B2B Payments

US Judge Sentences Man For $25M Supplier Invoice Scam

A U.S. judge has sentenced a Nigerian man to three years and five months in prison for his role in a business email compromise scam.

Reports in The Guardian said David Chukwuneke Adindu was sentenced by Manhattan District Judge Paul Crotty. Adindu was accused of facilitating a scam to defraud businesses of more than $25 million by sending fraudulent invoices that appeared to be legitimate bills from suppliers or company executives. Prosecutors also accused him of setting up bank accounts in China and Hong Kong to receive the fraudulent funds.

According to reports, the sentence was significantly less than the 97 to 121 months for which the federal guidelines call.

“I think the judge accurately assessed his relatively minor role in this conspiracy,” said Adindu’s lawyer, Gary Conroy.

Reports said Adindu was arrested in 2016 and allegedly carried out business email compromise scams between 2014 and 2016. Targets reportedly included a New York investment company that, according to court documents, received two requests for wire transfers totaling more than $100,000.

The sentence follows charges by the U.S. Department of Justice last March against a Lithuanian man for his alleged role in criminal activities including business email compromise scams between 2013 and 2015. Those activities led to $100 million stolen from businesses that reportedly saw sent fake invoices to their accounts payable departments, according to the DoJ.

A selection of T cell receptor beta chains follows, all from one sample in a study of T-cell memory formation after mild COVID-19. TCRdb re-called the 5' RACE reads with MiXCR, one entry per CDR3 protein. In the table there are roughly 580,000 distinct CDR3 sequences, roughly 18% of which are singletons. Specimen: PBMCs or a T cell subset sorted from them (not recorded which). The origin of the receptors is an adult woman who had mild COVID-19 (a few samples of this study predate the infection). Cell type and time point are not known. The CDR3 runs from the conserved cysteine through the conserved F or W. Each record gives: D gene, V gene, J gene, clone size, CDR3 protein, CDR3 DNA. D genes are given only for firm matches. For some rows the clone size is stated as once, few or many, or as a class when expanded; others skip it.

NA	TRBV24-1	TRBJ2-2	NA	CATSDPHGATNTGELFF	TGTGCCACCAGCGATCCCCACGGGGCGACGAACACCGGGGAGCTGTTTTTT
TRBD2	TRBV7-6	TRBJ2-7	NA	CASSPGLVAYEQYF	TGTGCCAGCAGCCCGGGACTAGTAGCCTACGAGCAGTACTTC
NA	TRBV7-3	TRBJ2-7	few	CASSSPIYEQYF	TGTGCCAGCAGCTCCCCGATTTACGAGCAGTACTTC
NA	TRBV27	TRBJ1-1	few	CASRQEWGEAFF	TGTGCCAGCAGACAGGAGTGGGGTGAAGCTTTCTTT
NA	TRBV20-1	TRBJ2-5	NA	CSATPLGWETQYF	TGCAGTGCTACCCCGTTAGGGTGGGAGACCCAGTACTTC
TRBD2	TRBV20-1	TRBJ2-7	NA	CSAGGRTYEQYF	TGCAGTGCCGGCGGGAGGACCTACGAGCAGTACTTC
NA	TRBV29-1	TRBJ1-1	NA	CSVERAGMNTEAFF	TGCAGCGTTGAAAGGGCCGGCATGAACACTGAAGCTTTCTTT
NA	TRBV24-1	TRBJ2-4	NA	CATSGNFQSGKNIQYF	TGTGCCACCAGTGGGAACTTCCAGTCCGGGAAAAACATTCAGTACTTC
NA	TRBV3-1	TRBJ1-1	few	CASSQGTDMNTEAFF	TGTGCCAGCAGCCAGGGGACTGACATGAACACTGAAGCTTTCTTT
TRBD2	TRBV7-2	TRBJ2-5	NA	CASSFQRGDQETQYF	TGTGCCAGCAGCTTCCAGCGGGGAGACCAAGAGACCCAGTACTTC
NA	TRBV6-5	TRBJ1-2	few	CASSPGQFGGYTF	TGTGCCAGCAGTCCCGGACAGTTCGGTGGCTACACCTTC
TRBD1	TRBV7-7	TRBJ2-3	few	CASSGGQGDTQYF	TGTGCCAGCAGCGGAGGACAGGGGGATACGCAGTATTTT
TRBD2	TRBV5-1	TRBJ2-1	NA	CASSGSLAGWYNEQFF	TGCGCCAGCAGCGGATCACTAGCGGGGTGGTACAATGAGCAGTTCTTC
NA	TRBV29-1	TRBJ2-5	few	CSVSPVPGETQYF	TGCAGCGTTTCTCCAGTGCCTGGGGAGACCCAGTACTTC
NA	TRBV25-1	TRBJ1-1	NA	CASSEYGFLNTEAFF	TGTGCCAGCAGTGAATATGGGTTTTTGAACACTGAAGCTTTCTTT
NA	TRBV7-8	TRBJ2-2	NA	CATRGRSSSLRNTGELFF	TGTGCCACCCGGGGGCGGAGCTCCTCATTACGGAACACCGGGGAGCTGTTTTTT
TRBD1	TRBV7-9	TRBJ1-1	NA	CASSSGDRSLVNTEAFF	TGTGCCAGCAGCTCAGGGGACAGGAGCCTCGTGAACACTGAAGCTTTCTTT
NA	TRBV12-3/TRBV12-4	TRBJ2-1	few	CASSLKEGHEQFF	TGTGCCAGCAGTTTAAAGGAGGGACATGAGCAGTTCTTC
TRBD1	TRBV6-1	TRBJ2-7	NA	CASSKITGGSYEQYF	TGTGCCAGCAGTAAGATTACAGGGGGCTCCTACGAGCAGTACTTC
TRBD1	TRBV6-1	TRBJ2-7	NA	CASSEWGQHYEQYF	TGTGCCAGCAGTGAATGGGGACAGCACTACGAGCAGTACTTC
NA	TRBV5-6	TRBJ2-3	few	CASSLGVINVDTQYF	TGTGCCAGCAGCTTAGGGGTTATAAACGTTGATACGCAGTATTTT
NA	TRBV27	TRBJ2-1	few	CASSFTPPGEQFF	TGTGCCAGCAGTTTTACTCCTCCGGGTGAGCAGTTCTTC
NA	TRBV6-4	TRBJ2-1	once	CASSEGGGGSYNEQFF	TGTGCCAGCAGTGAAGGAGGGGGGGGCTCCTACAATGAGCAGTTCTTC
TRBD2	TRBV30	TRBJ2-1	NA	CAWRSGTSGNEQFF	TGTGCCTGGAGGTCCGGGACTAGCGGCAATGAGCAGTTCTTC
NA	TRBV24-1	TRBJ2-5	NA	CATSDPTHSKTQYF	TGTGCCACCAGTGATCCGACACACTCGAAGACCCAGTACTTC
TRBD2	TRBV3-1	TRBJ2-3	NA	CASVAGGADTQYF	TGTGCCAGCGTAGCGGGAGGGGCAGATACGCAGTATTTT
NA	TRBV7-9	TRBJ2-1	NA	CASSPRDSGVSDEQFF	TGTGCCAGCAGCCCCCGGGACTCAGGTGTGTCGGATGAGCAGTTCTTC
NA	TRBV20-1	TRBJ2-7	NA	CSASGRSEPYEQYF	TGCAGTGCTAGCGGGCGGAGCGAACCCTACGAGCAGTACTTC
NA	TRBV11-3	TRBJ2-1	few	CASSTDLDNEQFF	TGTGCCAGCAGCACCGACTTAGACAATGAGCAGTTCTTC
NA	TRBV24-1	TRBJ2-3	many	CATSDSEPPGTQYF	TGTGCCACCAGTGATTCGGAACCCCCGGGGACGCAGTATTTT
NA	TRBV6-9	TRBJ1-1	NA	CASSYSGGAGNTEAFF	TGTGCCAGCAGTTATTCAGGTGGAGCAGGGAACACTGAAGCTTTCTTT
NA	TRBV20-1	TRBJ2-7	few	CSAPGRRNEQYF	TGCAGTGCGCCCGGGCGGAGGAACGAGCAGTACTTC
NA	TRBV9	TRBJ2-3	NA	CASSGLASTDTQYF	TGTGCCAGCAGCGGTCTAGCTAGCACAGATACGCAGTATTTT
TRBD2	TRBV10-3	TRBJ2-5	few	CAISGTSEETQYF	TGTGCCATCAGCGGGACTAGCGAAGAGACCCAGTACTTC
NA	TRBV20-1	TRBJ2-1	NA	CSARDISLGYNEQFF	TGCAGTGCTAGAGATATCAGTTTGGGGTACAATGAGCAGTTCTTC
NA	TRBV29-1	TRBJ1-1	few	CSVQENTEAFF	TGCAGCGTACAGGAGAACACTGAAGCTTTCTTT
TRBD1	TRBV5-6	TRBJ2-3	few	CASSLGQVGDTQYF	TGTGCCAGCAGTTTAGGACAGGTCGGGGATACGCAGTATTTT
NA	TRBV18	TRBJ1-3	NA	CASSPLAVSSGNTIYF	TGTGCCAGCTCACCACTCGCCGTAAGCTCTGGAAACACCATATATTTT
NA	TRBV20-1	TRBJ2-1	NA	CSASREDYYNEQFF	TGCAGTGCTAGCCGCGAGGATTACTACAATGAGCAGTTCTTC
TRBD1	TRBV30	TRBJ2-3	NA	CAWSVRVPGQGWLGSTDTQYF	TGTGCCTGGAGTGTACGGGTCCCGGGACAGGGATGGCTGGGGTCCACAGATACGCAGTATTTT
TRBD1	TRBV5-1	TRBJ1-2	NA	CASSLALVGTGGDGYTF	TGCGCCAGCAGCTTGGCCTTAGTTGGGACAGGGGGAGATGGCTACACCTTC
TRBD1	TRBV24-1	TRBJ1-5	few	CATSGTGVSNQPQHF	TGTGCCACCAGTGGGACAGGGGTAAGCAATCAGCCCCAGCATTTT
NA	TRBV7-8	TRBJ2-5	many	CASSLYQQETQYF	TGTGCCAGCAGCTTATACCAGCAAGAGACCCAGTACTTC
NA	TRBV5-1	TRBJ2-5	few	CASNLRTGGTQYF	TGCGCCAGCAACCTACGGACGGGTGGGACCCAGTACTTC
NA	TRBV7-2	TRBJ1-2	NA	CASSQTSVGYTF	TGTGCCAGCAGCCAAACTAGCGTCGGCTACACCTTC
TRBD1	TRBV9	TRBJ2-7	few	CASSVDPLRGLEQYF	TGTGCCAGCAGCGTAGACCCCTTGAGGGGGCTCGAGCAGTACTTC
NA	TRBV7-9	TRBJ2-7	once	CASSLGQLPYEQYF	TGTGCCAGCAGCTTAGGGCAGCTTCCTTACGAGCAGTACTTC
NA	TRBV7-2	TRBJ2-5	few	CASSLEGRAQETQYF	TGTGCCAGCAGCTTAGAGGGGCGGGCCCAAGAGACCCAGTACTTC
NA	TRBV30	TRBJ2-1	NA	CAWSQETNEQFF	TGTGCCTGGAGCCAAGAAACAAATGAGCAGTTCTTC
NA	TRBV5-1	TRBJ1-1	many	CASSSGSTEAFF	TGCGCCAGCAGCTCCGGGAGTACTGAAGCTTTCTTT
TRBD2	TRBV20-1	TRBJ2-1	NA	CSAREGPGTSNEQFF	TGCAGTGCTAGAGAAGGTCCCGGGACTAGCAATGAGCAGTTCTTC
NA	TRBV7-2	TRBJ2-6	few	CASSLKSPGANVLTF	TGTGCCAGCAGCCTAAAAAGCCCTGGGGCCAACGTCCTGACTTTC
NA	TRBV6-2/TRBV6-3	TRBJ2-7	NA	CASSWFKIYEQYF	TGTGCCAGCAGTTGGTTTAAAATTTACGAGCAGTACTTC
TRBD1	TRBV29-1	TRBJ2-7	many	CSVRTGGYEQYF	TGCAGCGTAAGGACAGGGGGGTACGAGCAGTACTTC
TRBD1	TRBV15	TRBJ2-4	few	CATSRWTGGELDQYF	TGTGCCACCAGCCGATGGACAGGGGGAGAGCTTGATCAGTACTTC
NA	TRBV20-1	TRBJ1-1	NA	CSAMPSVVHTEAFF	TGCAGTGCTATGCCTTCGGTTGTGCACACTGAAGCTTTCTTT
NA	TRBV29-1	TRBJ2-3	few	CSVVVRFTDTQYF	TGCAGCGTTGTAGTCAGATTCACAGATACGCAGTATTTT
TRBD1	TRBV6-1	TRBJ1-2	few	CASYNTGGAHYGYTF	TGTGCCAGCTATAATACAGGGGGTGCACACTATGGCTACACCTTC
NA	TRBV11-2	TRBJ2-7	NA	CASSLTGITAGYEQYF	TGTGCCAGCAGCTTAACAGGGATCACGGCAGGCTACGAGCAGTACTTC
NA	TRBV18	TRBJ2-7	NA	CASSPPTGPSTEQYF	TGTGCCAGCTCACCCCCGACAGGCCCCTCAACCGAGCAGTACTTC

The business email compromise is an increasingly common fraud method targeting businesses. Researchers at TD Bank found approximately one-fifth of financial professionals that were hit with some type of fraud in the last year said it came in the form of the business email compromise, making it the most common tactic, though account takeovers were nearly as common.

The study, which surveyed financial professionals at the NACHA Payments 2017 conference, also found data breaches at 15 percent of firms that had been hit by some type of fraud.


Latest Insights: 

The Which Apps Do They Want Study analyzes survey data collected from 1,045 American consumers to learn how they use merchant apps to enhance in-store shopping experiences, and their interest in downloading more in the future. Our research covered consumers’ usage of in-app features like loyalty and rewards offerings and in-store navigation, helping to assess how merchants can design apps to distinguish themselves from competitors.


To Top